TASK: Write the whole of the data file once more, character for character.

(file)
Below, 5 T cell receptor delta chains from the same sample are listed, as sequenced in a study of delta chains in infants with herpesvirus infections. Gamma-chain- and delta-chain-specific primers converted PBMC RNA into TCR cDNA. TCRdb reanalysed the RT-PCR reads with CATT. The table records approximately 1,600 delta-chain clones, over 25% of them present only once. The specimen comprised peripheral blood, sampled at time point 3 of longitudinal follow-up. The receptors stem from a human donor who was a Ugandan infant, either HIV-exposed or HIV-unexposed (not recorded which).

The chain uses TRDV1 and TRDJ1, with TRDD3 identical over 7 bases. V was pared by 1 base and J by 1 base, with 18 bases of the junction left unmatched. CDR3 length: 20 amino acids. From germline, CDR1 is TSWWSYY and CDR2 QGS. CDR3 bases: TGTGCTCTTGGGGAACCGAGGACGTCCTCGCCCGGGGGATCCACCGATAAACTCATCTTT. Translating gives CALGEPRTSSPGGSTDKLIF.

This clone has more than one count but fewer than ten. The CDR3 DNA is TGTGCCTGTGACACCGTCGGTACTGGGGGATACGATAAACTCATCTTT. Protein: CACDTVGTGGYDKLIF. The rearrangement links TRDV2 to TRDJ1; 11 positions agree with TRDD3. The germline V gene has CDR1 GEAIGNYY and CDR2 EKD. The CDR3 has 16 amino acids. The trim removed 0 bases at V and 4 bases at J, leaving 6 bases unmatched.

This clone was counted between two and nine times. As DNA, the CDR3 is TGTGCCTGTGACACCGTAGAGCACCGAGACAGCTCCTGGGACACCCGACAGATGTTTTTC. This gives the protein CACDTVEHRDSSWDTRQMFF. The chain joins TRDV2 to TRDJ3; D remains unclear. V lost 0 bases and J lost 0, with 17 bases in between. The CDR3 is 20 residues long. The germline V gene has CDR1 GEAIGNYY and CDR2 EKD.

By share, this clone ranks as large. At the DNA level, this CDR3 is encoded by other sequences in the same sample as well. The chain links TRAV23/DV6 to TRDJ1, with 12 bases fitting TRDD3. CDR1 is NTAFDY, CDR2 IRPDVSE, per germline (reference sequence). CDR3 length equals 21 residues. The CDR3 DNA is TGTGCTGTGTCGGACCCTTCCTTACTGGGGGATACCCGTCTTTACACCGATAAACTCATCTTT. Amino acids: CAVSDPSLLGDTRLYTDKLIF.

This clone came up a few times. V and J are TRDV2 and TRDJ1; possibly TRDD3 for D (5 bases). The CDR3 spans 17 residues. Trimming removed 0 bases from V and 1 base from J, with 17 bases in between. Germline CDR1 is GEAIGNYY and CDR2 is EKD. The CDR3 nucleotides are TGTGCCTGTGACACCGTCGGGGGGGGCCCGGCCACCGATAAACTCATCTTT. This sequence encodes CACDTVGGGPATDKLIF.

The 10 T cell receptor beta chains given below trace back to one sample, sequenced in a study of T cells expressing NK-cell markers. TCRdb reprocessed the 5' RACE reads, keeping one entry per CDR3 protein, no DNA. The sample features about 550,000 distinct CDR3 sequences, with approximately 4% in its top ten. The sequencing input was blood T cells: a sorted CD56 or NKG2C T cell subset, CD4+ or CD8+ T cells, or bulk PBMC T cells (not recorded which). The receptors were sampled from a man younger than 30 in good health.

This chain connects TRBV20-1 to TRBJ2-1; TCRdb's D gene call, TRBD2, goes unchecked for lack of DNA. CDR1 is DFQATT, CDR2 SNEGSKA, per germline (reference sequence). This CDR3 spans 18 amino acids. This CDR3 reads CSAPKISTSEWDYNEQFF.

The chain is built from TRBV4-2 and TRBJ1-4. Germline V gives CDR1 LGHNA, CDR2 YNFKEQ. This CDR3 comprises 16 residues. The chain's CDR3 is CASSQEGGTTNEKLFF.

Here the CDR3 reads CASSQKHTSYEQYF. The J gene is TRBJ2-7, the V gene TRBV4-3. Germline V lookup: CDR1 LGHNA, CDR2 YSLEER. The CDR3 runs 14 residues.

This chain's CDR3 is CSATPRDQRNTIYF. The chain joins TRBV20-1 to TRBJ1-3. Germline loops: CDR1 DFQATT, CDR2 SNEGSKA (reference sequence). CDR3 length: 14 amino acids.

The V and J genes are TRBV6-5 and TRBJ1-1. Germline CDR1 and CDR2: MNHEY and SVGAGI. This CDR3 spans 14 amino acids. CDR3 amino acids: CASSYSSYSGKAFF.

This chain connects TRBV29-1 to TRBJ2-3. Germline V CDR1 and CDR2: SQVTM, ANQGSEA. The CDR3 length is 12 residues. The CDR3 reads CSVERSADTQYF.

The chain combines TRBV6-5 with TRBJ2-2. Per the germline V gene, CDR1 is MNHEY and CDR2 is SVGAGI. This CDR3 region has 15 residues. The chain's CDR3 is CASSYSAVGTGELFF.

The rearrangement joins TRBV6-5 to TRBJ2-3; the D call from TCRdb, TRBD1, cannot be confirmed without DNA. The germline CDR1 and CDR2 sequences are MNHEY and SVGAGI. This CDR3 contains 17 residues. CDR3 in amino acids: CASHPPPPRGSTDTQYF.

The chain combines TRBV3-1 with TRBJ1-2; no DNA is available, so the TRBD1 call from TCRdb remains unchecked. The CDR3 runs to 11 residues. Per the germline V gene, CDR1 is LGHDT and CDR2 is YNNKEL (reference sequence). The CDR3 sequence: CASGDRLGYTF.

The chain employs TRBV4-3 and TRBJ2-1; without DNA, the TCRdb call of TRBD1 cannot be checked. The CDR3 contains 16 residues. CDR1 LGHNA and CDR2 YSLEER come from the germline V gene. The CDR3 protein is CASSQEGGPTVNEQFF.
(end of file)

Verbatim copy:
Below, 5 T cell receptor delta chains from the same sample are listed, as sequenced in a study of delta chains in infants with herpesvirus infections. Gamma-chain- and delta-chain-specific primers converted PBMC RNA into TCR cDNA. TCRdb reanalysed the RT-PCR reads with CATT. The table records approximately 1,600 delta-chain clones, over 25% of them present only once. The specimen comprised peripheral blood, sampled at time point 3 of longitudinal follow-up. The receptors stem from a human donor who was a Ugandan infant, either HIV-exposed or HIV-unexposed (not recorded which).

The chain uses TRDV1 and TRDJ1, with TRDD3 identical over 7 bases. V was pared by 1 base and J by 1 base, with 18 bases of the junction left unmatched. CDR3 length: 20 amino acids. From germline, CDR1 is TSWWSYY and CDR2 QGS. CDR3 bases: TGTGCTCTTGGGGAACCGAGGACGTCCTCGCCCGGGGGATCCACCGATAAACTCATCTTT. Translating gives CALGEPRTSSPGGSTDKLIF.

This clone has more than one count but fewer than ten. The CDR3 DNA is TGTGCCTGTGACACCGTCGGTACTGGGGGATACGATAAACTCATCTTT. Protein: CACDTVGTGGYDKLIF. The rearrangement links TRDV2 to TRDJ1; 11 positions agree with TRDD3. The germline V gene has CDR1 GEAIGNYY and CDR2 EKD. The CDR3 has 16 amino acids. The trim removed 0 bases at V and 4 bases at J, leaving 6 bases unmatched.

This clone was counted between two and nine times. As DNA, the CDR3 is TGTGCCTGTGACACCGTAGAGCACCGAGACAGCTCCTGGGACACCCGACAGATGTTTTTC. This gives the protein CACDTVEHRDSSWDTRQMFF. The chain joins TRDV2 to TRDJ3; D remains unclear. V lost 0 bases and J lost 0, with 17 bases in between. The CDR3 is 20 residues long. The germline V gene has CDR1 GEAIGNYY and CDR2 EKD.

By share, this clone ranks as large. At the DNA level, this CDR3 is encoded by other sequences in the same sample as well. The chain links TRAV23/DV6 to TRDJ1, with 12 bases fitting TRDD3. CDR1 is NTAFDY, CDR2 IRPDVSE, per germline (reference sequence). CDR3 length equals 21 residues. The CDR3 DNA is TGTGCTGTGTCGGACCCTTCCTTACTGGGGGATACCCGTCTTTACACCGATAAACTCATCTTT. Amino acids: CAVSDPSLLGDTRLYTDKLIF.

This clone came up a few times. V and J are TRDV2 and TRDJ1; possibly TRDD3 for D (5 bases). The CDR3 spans 17 residues. Trimming removed 0 bases from V and 1 base from J, with 17 bases in between. Germline CDR1 is GEAIGNYY and CDR2 is EKD. The CDR3 nucleotides are TGTGCCTGTGACACCGTCGGGGGGGGCCCGGCCACCGATAAACTCATCTTT. This sequence encodes CACDTVGGGPATDKLIF.

The 10 T cell receptor beta chains given below trace back to one sample, sequenced in a study of T cells expressing NK-cell markers. TCRdb reprocessed the 5' RACE reads, keeping one entry per CDR3 protein, no DNA. The sample features about 550,000 distinct CDR3 sequences, with approximately 4% in its top ten. The sequencing input was blood T cells: a sorted CD56 or NKG2C T cell subset, CD4+ or CD8+ T cells, or bulk PBMC T cells (not recorded which). The receptors were sampled from a man younger than 30 in good health.

This chain connects TRBV20-1 to TRBJ2-1; TCRdb's D gene call, TRBD2, goes unchecked for lack of DNA. CDR1 is DFQATT, CDR2 SNEGSKA, per germline (reference sequence). This CDR3 spans 18 amino acids. This CDR3 reads CSAPKISTSEWDYNEQFF.

The chain is built from TRBV4-2 and TRBJ1-4. Germline V gives CDR1 LGHNA, CDR2 YNFKEQ. This CDR3 comprises 16 residues. The chain's CDR3 is CASSQEGGTTNEKLFF.

Here the CDR3 reads CASSQKHTSYEQYF. The J gene is TRBJ2-7, the V gene TRBV4-3. Germline V lookup: CDR1 LGHNA, CDR2 YSLEER. The CDR3 runs 14 residues.

This chain's CDR3 is CSATPRDQRNTIYF. The chain joins TRBV20-1 to TRBJ1-3. Germline loops: CDR1 DFQATT, CDR2 SNEGSKA (reference sequence). CDR3 length: 14 amino acids.

The V and J genes are TRBV6-5 and TRBJ1-1. Germline CDR1 and CDR2: MNHEY and SVGAGI. This CDR3 spans 14 amino acids. CDR3 amino acids: CASSYSSYSGKAFF.

This chain connects TRBV29-1 to TRBJ2-3. Germline V CDR1 and CDR2: SQVTM, ANQGSEA. The CDR3 length is 12 residues. The CDR3 reads CSVERSADTQYF.

The chain combines TRBV6-5 with TRBJ2-2. Per the germline V gene, CDR1 is MNHEY and CDR2 is SVGAGI. This CDR3 region has 15 residues. The chain's CDR3 is CASSYSAVGTGELFF.

The rearrangement joins TRBV6-5 to TRBJ2-3; the D call from TCRdb, TRBD1, cannot be confirmed without DNA. The germline CDR1 and CDR2 sequences are MNHEY and SVGAGI. This CDR3 contains 17 residues. CDR3 in amino acids: CASHPPPPRGSTDTQYF.

The chain combines TRBV3-1 with TRBJ1-2; no DNA is available, so the TRBD1 call from TCRdb remains unchecked. The CDR3 runs to 11 residues. Per the germline V gene, CDR1 is LGHDT and CDR2 is YNNKEL (reference sequence). The CDR3 sequence: CASGDRLGYTF.

The chain employs TRBV4-3 and TRBJ2-1; without DNA, the TCRdb call of TRBD1 cannot be checked. The CDR3 contains 16 residues. CDR1 LGHNA and CDR2 YSLEER come from the germline V gene. The CDR3 protein is CASSQEGGPTVNEQFF.